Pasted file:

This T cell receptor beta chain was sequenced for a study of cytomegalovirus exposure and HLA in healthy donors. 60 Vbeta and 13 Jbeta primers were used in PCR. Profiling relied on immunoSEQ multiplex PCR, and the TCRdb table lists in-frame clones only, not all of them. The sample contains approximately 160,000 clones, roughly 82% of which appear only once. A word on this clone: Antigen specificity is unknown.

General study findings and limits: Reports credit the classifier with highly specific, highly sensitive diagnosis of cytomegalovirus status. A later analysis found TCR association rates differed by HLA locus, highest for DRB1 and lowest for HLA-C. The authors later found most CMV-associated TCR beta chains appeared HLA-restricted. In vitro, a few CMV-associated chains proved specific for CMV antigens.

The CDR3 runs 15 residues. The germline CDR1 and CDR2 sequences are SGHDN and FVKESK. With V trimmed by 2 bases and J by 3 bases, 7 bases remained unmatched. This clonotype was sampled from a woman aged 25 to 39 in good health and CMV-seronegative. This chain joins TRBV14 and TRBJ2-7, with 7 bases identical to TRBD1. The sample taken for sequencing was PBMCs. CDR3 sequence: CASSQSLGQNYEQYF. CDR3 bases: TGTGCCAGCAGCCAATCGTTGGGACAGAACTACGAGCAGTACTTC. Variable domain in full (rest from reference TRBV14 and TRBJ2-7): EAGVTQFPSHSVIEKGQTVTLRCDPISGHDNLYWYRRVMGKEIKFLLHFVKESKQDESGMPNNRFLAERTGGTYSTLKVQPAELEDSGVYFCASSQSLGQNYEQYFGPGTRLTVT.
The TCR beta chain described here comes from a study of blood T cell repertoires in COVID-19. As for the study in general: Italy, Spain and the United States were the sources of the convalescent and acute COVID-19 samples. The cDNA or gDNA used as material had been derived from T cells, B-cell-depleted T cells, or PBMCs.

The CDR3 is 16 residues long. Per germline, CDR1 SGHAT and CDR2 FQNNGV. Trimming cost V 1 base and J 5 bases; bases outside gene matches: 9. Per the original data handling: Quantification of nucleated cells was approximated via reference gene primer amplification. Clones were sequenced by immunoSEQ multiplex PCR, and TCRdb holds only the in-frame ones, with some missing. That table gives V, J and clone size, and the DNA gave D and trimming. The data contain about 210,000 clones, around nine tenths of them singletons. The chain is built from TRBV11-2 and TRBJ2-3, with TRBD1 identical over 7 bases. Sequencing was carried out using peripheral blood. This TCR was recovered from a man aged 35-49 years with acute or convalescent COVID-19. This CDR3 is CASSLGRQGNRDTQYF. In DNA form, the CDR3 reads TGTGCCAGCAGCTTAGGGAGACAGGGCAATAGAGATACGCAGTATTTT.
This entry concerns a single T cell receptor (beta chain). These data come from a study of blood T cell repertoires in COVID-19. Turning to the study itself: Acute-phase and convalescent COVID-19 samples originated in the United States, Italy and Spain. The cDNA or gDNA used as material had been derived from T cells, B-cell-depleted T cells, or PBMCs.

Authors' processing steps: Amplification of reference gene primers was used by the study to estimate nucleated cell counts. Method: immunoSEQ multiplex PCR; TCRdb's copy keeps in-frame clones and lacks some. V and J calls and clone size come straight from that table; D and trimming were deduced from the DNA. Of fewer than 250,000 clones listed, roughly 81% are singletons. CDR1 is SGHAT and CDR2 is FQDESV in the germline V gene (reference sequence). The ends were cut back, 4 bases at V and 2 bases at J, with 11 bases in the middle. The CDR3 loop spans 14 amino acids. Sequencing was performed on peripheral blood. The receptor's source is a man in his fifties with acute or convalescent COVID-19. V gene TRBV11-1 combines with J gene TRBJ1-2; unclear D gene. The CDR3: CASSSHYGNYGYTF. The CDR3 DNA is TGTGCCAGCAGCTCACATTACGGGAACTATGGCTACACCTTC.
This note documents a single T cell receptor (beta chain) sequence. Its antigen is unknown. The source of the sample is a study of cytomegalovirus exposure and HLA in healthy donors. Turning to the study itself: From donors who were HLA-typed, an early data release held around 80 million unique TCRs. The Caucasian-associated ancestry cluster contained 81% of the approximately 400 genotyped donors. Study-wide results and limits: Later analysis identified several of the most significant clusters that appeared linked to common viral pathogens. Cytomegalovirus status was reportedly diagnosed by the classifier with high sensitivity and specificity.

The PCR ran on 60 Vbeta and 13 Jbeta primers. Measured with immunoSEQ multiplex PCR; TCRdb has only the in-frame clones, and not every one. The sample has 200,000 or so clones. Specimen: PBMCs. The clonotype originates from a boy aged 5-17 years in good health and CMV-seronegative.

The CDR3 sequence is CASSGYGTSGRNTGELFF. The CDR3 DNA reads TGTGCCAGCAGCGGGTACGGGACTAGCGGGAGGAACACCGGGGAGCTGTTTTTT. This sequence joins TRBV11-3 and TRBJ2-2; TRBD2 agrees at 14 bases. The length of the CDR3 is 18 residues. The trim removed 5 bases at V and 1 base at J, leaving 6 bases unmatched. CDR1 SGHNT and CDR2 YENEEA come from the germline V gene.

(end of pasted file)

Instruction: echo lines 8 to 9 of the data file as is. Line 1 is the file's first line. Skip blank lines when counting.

This note documents a single T cell receptor (beta chain) sequence. Its antigen is unknown. The source of the sample is a study of cytomegalovirus exposure and HLA in healthy donors. Turning to the study itself: From donors who were HLA-typed, an early data release held around 80 million unique TCRs. The Caucasian-associated ancestry cluster contained 81% of the approximately 400 genotyped donors. Study-wide results and limits: Later analysis identified several of the most significant clusters that appeared linked to common viral pathogens. Cytomegalovirus status was reportedly diagnosed by the classifier with high sensitivity and specificity.

The PCR ran on 60 Vbeta and 13 Jbeta primers. Measured with immunoSEQ multiplex PCR; TCRdb has only the in-frame clones, and not every one. The sample has 200,000 or so clones. Specimen: PBMCs. The clonotype originates from a boy aged 5-17 years in good health and CMV-seronegative.